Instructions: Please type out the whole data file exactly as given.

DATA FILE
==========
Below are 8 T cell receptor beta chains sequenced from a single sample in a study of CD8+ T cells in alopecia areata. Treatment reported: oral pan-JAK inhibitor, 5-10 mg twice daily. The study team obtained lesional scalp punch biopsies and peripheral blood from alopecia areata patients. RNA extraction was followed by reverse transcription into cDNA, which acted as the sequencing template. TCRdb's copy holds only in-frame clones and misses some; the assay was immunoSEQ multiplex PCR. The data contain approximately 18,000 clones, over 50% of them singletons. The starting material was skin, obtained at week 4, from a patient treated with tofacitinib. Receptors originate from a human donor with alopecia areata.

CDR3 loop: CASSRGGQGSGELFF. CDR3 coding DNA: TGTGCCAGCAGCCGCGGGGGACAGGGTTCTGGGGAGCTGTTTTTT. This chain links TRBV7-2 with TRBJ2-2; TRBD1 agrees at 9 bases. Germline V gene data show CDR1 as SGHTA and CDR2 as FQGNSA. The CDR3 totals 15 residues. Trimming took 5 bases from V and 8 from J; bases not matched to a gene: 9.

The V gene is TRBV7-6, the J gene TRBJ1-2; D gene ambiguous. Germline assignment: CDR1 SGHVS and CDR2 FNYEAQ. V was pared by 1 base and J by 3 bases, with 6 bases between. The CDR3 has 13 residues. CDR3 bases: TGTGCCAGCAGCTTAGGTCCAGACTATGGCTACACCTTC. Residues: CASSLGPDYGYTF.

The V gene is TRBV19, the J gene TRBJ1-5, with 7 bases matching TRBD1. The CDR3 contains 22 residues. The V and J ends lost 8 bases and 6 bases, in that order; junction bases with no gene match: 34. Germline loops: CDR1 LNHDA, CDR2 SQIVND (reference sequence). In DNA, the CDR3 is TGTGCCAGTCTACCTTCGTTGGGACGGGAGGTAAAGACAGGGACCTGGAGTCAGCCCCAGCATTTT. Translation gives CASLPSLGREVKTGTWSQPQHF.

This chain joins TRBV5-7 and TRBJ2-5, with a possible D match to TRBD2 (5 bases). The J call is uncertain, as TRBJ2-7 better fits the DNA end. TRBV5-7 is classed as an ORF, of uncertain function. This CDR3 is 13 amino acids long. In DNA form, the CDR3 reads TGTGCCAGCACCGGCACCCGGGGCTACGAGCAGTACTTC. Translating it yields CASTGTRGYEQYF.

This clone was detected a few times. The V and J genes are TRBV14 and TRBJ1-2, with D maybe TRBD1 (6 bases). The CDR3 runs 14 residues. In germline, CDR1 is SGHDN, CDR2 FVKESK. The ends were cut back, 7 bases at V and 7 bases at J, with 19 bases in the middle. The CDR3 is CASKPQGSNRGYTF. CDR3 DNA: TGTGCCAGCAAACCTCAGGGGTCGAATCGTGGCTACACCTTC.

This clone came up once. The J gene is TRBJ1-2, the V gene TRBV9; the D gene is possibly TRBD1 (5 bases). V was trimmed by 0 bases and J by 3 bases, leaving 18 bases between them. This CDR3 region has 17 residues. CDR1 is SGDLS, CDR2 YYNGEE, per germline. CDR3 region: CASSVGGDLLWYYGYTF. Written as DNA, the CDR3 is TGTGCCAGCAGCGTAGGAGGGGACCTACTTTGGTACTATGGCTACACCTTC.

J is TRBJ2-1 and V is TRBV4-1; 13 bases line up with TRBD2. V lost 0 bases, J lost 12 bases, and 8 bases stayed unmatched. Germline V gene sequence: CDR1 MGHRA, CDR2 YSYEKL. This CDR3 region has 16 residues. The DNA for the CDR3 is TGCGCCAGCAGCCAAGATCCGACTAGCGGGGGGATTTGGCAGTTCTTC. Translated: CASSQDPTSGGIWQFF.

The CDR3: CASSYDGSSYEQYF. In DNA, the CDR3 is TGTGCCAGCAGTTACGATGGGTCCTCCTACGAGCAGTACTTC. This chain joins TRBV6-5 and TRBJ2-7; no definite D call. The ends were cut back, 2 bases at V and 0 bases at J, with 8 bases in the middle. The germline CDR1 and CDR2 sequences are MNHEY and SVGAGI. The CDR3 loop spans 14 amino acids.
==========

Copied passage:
Below are 8 T cell receptor beta chains sequenced from a single sample in a study of CD8+ T cells in alopecia areata. Treatment reported: oral pan-JAK inhibitor, 5-10 mg twice daily. The study team obtained lesional scalp punch biopsies and peripheral blood from alopecia areata patients. RNA extraction was followed by reverse transcription into cDNA, which acted as the sequencing template. TCRdb's copy holds only in-frame clones and misses some; the assay was immunoSEQ multiplex PCR. The data contain approximately 18,000 clones, over 50% of them singletons. The starting material was skin, obtained at week 4, from a patient treated with tofacitinib. Receptors originate from a human donor with alopecia areata.

CDR3 loop: CASSRGGQGSGELFF. CDR3 coding DNA: TGTGCCAGCAGCCGCGGGGGACAGGGTTCTGGGGAGCTGTTTTTT. This chain links TRBV7-2 with TRBJ2-2; TRBD1 agrees at 9 bases. Germline V gene data show CDR1 as SGHTA and CDR2 as FQGNSA. The CDR3 totals 15 residues. Trimming took 5 bases from V and 8 from J; bases not matched to a gene: 9.

The V gene is TRBV7-6, the J gene TRBJ1-2; D gene ambiguous. Germline assignment: CDR1 SGHVS and CDR2 FNYEAQ. V was pared by 1 base and J by 3 bases, with 6 bases between. The CDR3 has 13 residues. CDR3 bases: TGTGCCAGCAGCTTAGGTCCAGACTATGGCTACACCTTC. Residues: CASSLGPDYGYTF.

The V gene is TRBV19, the J gene TRBJ1-5, with 7 bases matching TRBD1. The CDR3 contains 22 residues. The V and J ends lost 8 bases and 6 bases, in that order; junction bases with no gene match: 34. Germline loops: CDR1 LNHDA, CDR2 SQIVND (reference sequence). In DNA, the CDR3 is TGTGCCAGTCTACCTTCGTTGGGACGGGAGGTAAAGACAGGGACCTGGAGTCAGCCCCAGCATTTT. Translation gives CASLPSLGREVKTGTWSQPQHF.

This chain joins TRBV5-7 and TRBJ2-5, with a possible D match to TRBD2 (5 bases). The J call is uncertain, as TRBJ2-7 better fits the DNA end. TRBV5-7 is classed as an ORF, of uncertain function. This CDR3 is 13 amino acids long. In DNA form, the CDR3 reads TGTGCCAGCACCGGCACCCGGGGCTACGAGCAGTACTTC. Translating it yields CASTGTRGYEQYF.

This clone was detected a few times. The V and J genes are TRBV14 and TRBJ1-2, with D maybe TRBD1 (6 bases). The CDR3 runs 14 residues. In germline, CDR1 is SGHDN, CDR2 FVKESK. The ends were cut back, 7 bases at V and 7 bases at J, with 19 bases in the middle. The CDR3 is CASKPQGSNRGYTF. CDR3 DNA: TGTGCCAGCAAACCTCAGGGGTCGAATCGTGGCTACACCTTC.

This clone came up once. The J gene is TRBJ1-2, the V gene TRBV9; the D gene is possibly TRBD1 (5 bases). V was trimmed by 0 bases and J by 3 bases, leaving 18 bases between them. This CDR3 region has 17 residues. CDR1 is SGDLS, CDR2 YYNGEE, per germline. CDR3 region: CASSVGGDLLWYYGYTF. Written as DNA, the CDR3 is TGTGCCAGCAGCGTAGGAGGGGACCTACTTTGGTACTATGGCTACACCTTC.

J is TRBJ2-1 and V is TRBV4-1; 13 bases line up with TRBD2. V lost 0 bases, J lost 12 bases, and 8 bases stayed unmatched. Germline V gene sequence: CDR1 MGHRA, CDR2 YSYEKL. This CDR3 region has 16 residues. The DNA for the CDR3 is TGCGCCAGCAGCCAAGATCCGACTAGCGGGGGGATTTGGCAGTTCTTC. Translated: CASSQDPTSGGIWQFF.

The CDR3: CASSYDGSSYEQYF. In DNA, the CDR3 is TGTGCCAGCAGTTACGATGGGTCCTCCTACGAGCAGTACTTC. This chain joins TRBV6-5 and TRBJ2-7; no definite D call. The ends were cut back, 2 bases at V and 0 bases at J, with 8 bases in the middle. The germline CDR1 and CDR2 sequences are MNHEY and SVGAGI. The CDR3 loop spans 14 amino acids.